Mr. Ghiselin is a painter. too, and this is perhaps a clue to both his weakness and his strength as a poet. He has a sensitive eye, and most of the poems in ["Against the Circle"] are careful observations of sensuous detail expressed with precision and taste. For he has a sensitive ear as well, and he has encouraged it with an evident study of prosody. He lacks, however, the passionate conviction that makes competent poetry meaningful. One reads through page after page of gracefully expressed images, continually awaiting a resolution of image into some sort of pattern. It does not come….
In fairness it should be added that the author may be understanding his talent and working here within its limitations. A reading of the two or three failures in the book, the more ambitious poems, such as "The Vision of Adam," where the end is never gained and the small virtues lost, makes one think so. And to know the limits of one's talents is so rare a grace in American literature it should not be underestimated. But though Mr. Ghiselin may be an Imagist with a technique and taste most of the Imagists lacked, or even Mallarmé without Mallarmé's intellectual ends, his poetry is hardly the poetry that is needed now. Poetry is indeed, needed badly, but poetry that is more than music, with bone as well as flesh.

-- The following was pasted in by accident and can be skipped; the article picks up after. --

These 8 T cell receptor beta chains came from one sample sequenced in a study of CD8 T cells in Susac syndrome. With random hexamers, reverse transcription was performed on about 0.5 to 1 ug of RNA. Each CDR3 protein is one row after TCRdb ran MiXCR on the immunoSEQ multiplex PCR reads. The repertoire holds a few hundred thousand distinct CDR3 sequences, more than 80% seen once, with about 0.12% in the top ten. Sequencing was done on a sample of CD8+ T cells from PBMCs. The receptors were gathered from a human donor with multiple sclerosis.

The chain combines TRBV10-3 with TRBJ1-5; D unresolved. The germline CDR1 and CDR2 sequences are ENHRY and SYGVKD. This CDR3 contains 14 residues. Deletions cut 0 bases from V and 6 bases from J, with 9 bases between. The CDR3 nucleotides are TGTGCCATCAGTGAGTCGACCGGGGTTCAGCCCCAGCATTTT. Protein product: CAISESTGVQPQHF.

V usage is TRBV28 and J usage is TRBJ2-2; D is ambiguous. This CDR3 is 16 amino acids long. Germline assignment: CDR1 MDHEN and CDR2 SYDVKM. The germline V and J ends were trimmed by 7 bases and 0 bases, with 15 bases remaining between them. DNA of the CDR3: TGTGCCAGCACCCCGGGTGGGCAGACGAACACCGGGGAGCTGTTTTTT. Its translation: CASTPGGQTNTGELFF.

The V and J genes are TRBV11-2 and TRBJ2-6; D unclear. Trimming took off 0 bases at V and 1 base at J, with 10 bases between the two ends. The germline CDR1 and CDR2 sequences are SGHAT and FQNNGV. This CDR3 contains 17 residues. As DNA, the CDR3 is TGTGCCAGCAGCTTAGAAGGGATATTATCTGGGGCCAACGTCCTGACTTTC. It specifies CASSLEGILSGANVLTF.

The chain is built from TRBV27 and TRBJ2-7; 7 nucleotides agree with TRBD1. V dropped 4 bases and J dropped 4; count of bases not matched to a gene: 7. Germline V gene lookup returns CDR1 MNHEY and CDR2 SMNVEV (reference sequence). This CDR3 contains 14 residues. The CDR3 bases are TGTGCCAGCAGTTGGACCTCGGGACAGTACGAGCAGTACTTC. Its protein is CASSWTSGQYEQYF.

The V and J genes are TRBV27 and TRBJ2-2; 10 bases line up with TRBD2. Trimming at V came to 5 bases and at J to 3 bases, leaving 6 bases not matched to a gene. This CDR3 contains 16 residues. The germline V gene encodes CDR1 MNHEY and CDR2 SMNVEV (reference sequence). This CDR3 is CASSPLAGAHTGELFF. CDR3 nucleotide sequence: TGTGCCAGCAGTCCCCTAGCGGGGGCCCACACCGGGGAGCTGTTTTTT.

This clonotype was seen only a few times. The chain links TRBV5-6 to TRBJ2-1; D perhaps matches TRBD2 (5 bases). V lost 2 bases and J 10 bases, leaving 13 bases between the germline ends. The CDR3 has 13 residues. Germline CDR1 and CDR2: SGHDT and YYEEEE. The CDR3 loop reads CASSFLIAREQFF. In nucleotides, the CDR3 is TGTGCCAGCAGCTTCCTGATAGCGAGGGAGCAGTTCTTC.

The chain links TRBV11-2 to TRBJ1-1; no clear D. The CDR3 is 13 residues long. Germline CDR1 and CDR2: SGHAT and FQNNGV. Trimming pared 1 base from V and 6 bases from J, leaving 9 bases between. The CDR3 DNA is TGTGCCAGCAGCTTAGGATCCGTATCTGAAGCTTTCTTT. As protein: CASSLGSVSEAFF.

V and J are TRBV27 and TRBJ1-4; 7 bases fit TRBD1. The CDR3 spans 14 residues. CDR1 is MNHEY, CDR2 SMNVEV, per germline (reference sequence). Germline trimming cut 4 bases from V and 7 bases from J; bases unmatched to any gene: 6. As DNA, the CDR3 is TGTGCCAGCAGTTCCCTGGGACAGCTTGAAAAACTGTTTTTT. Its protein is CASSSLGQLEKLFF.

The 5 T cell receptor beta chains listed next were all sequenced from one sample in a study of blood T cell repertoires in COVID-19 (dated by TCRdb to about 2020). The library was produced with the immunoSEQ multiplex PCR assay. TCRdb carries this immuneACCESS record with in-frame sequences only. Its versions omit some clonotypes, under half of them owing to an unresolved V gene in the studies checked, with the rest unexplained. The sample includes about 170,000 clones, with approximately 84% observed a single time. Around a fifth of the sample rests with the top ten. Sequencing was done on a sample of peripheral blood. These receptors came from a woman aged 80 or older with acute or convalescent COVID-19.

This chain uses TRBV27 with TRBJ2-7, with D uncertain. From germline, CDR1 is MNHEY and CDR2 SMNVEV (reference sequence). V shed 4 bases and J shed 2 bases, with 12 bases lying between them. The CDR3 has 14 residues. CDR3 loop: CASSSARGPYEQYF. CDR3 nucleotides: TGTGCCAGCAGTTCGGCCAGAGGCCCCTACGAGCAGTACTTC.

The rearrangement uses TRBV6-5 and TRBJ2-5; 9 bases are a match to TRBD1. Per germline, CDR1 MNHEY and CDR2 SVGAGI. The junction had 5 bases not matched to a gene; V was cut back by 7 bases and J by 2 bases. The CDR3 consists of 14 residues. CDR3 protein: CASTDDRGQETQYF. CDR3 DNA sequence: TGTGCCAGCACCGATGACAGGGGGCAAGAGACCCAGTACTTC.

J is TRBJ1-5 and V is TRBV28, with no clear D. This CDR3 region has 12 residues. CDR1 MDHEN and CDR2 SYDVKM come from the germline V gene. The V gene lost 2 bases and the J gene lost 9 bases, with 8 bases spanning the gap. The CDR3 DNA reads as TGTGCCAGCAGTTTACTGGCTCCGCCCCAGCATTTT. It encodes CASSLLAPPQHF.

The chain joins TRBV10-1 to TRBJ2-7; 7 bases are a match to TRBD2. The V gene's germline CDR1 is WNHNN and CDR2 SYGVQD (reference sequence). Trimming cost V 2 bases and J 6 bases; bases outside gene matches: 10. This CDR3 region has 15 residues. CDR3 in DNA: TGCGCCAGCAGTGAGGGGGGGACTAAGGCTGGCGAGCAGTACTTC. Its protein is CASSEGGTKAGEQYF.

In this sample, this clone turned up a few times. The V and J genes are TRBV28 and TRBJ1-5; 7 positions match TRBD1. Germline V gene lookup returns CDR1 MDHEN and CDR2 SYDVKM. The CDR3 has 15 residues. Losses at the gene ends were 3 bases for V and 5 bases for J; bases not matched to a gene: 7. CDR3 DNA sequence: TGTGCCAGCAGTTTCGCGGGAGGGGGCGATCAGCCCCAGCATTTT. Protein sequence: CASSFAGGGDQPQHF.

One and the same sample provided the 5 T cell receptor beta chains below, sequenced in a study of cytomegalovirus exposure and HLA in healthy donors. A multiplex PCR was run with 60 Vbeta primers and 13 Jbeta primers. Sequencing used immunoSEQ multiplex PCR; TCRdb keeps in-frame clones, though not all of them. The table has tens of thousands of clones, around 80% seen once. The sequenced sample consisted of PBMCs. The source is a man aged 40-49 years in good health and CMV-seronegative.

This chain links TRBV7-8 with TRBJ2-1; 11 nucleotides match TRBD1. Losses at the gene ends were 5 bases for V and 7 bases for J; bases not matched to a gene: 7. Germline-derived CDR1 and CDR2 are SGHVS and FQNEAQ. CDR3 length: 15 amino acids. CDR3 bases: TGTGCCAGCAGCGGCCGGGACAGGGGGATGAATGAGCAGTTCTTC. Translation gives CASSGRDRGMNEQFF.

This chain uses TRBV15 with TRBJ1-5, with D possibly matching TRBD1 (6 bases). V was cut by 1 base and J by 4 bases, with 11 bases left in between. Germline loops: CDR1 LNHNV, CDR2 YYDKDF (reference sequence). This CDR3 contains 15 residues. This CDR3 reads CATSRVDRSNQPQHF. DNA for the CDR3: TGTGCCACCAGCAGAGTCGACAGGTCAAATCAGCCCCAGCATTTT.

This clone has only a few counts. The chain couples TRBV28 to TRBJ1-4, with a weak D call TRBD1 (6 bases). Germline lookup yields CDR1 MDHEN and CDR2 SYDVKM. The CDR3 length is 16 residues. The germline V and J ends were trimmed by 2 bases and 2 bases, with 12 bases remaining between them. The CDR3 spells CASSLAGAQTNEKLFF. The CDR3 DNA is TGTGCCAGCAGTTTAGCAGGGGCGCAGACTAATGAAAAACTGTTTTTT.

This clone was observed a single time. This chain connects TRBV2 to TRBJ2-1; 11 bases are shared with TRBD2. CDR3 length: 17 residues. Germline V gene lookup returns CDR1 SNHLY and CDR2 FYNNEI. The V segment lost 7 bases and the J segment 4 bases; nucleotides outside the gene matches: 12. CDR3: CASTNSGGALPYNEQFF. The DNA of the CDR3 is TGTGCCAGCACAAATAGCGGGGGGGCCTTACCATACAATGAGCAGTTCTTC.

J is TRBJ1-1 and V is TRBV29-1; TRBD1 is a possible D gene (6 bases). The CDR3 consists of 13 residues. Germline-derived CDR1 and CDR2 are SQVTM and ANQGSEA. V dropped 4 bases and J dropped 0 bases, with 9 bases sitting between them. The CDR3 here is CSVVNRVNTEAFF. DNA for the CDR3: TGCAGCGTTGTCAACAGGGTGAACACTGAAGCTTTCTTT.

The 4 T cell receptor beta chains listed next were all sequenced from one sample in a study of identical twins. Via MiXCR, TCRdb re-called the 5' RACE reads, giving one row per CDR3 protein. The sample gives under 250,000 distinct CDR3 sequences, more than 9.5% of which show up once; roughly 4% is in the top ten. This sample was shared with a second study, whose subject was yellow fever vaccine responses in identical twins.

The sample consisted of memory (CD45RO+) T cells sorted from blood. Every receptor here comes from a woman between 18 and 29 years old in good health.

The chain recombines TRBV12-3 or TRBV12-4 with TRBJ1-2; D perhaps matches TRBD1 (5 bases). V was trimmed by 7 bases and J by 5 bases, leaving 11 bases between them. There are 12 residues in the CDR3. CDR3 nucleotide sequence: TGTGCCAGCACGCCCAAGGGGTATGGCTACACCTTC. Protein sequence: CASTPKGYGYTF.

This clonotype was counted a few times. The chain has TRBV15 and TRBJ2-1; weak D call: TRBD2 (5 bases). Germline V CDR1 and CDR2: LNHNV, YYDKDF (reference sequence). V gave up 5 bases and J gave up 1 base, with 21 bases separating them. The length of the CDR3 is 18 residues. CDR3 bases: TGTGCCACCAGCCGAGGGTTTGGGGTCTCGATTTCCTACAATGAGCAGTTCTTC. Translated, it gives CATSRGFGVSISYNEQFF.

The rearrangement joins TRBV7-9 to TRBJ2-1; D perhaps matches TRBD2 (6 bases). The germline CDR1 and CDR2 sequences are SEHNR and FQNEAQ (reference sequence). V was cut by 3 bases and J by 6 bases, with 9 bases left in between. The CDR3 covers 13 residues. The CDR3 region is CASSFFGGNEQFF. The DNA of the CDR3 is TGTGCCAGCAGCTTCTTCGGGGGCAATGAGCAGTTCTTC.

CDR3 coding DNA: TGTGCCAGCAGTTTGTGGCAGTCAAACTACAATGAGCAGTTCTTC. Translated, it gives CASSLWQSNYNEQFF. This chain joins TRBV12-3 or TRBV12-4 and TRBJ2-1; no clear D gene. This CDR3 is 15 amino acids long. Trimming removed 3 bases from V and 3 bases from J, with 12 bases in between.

Claude Fredericks, "Poems by Brewster Ghiselin," in The New York Times Book Review (© 1946 by The New York Times Company; reprinted by permission), March 31, 1946, p. 37.